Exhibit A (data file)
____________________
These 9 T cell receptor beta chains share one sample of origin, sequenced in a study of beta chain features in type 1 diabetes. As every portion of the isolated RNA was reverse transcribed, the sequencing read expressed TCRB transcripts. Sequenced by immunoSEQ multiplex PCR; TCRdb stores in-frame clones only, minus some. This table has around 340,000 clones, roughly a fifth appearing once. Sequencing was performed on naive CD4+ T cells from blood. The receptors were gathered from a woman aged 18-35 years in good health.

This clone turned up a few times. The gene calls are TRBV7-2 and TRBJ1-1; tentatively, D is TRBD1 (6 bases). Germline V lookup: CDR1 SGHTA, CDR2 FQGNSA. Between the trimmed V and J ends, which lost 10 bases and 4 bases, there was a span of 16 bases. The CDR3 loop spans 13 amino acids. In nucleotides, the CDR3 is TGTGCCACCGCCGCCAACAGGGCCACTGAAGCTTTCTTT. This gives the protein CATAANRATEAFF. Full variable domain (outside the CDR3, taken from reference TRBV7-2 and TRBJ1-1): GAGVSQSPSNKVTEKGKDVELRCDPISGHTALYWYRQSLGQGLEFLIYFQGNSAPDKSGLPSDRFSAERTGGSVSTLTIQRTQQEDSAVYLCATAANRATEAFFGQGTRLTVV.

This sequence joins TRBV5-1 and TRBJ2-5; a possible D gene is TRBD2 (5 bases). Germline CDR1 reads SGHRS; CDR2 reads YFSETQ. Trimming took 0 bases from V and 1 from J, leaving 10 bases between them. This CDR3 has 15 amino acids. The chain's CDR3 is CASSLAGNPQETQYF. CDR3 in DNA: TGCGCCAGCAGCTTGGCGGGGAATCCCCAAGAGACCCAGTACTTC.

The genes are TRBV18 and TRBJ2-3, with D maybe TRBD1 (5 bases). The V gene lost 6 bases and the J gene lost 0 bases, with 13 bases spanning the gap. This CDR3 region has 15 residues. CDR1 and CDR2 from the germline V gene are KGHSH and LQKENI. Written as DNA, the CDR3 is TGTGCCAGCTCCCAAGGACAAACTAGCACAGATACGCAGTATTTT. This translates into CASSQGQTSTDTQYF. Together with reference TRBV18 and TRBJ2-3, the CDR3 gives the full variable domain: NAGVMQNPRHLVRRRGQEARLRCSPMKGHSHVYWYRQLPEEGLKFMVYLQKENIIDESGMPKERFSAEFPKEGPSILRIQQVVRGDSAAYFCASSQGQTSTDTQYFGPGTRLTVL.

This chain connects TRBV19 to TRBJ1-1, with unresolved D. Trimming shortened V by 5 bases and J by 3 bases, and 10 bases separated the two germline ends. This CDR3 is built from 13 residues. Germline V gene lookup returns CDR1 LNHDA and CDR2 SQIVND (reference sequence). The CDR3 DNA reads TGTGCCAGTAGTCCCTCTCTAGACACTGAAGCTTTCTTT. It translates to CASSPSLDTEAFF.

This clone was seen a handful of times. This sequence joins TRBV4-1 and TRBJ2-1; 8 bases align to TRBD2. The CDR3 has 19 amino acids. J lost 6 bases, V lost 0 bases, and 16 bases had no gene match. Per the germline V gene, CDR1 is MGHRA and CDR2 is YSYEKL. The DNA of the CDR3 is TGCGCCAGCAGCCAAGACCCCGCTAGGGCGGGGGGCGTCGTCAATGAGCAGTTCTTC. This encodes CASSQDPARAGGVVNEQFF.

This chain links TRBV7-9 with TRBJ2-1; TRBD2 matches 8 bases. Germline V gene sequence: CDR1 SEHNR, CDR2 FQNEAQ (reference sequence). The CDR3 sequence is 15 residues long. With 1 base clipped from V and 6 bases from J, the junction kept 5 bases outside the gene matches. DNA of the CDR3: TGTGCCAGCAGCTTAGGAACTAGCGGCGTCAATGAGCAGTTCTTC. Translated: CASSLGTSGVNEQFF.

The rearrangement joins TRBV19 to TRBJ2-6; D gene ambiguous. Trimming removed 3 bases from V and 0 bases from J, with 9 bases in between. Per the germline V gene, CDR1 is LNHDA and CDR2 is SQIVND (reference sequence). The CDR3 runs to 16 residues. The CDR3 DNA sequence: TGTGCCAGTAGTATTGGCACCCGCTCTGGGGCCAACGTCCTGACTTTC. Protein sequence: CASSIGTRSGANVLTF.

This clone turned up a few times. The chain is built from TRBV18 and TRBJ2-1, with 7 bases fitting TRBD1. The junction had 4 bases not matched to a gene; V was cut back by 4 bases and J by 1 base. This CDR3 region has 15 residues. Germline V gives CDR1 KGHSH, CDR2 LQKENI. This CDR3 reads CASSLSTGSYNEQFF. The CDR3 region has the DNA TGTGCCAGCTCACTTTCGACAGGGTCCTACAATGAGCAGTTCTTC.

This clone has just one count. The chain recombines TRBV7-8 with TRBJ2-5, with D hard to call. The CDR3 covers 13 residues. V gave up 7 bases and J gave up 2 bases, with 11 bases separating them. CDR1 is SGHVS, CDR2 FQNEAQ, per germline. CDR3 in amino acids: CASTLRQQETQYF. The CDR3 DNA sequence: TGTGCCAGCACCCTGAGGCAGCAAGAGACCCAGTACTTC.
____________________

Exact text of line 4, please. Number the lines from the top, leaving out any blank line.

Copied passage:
The genes are TRBV18 and TRBJ2-3, with D maybe TRBD1 (5 bases). The V gene lost 6 bases and the J gene lost 0 bases, with 13 bases spanning the gap. This CDR3 region has 15 residues. CDR1 and CDR2 from the germline V gene are KGHSH and LQKENI. Written as DNA, the CDR3 is TGTGCCAGCTCCCAAGGACAAACTAGCACAGATACGCAGTATTTT. This translates into CASSQGQTSTDTQYF. Together with reference TRBV18 and TRBJ2-3, the CDR3 gives the full variable domain: NAGVMQNPRHLVRRRGQEARLRCSPMKGHSHVYWYRQLPEEGLKFMVYLQKENIIDESGMPKERFSAEFPKEGPSILRIQQVVRGDSAAYFCASSQGQTSTDTQYFGPGTRLTVL.